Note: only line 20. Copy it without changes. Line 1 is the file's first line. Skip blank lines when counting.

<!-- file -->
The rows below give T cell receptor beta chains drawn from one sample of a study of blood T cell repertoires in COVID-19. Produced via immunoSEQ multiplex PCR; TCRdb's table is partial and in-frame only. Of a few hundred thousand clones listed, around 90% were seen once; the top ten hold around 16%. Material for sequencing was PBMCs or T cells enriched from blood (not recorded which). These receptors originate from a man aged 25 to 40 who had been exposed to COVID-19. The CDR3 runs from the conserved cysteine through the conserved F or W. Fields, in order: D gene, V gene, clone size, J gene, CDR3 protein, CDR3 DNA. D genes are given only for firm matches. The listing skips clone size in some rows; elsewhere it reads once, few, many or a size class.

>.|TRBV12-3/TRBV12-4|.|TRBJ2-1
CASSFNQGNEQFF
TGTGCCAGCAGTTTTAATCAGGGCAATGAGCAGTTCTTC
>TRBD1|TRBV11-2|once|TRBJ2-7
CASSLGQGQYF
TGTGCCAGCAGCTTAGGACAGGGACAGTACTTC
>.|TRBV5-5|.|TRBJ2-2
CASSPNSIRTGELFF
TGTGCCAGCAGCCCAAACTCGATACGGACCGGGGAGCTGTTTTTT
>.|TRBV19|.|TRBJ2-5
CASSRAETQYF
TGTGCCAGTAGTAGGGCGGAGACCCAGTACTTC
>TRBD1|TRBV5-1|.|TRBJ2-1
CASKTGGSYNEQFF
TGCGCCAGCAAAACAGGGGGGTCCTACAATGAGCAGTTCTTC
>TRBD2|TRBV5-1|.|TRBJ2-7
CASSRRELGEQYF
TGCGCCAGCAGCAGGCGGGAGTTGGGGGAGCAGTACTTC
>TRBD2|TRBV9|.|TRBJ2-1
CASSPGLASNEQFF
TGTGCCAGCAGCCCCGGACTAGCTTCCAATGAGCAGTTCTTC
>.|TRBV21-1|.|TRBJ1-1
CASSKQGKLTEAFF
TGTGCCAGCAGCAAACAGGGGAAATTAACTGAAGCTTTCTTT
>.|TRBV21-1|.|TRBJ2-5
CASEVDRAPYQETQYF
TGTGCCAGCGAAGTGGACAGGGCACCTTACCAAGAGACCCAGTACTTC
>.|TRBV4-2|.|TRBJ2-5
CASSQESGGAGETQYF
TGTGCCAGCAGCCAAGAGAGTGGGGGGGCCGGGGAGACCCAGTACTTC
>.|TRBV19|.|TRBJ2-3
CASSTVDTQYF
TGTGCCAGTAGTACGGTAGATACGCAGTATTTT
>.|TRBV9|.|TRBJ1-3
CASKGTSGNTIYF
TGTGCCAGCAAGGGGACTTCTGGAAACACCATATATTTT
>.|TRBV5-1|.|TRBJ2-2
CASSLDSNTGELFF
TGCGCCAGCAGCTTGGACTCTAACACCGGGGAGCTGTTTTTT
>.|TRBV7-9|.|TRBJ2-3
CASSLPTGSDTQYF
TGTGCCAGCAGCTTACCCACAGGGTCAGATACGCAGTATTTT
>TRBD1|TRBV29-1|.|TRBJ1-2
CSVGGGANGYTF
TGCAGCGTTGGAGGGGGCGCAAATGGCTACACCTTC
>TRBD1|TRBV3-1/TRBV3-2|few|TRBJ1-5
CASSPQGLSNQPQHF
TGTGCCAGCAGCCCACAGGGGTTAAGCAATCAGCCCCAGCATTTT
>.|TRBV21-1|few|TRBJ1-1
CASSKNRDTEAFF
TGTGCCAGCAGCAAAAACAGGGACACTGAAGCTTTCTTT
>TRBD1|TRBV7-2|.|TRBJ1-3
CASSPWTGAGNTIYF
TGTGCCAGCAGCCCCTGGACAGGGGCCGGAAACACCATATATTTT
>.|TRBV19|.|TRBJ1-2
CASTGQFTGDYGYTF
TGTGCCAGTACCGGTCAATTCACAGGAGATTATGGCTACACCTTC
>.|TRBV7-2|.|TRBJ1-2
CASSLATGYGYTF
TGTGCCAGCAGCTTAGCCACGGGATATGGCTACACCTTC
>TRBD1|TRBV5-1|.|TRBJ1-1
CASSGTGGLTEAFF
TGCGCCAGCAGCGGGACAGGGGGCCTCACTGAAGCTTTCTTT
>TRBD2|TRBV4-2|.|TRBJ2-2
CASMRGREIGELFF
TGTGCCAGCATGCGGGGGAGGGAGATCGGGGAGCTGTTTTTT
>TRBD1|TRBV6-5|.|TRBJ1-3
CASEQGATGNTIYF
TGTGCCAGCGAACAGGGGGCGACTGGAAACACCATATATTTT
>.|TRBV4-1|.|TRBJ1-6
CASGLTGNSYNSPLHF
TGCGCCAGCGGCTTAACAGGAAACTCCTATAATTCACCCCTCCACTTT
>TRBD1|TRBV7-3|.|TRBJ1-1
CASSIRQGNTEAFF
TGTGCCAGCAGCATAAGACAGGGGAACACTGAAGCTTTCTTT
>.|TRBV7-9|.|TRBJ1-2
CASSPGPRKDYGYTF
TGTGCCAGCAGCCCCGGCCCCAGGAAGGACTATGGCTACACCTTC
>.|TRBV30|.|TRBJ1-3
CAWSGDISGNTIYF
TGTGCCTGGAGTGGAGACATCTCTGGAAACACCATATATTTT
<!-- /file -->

>TRBD2|TRBV9|.|TRBJ2-1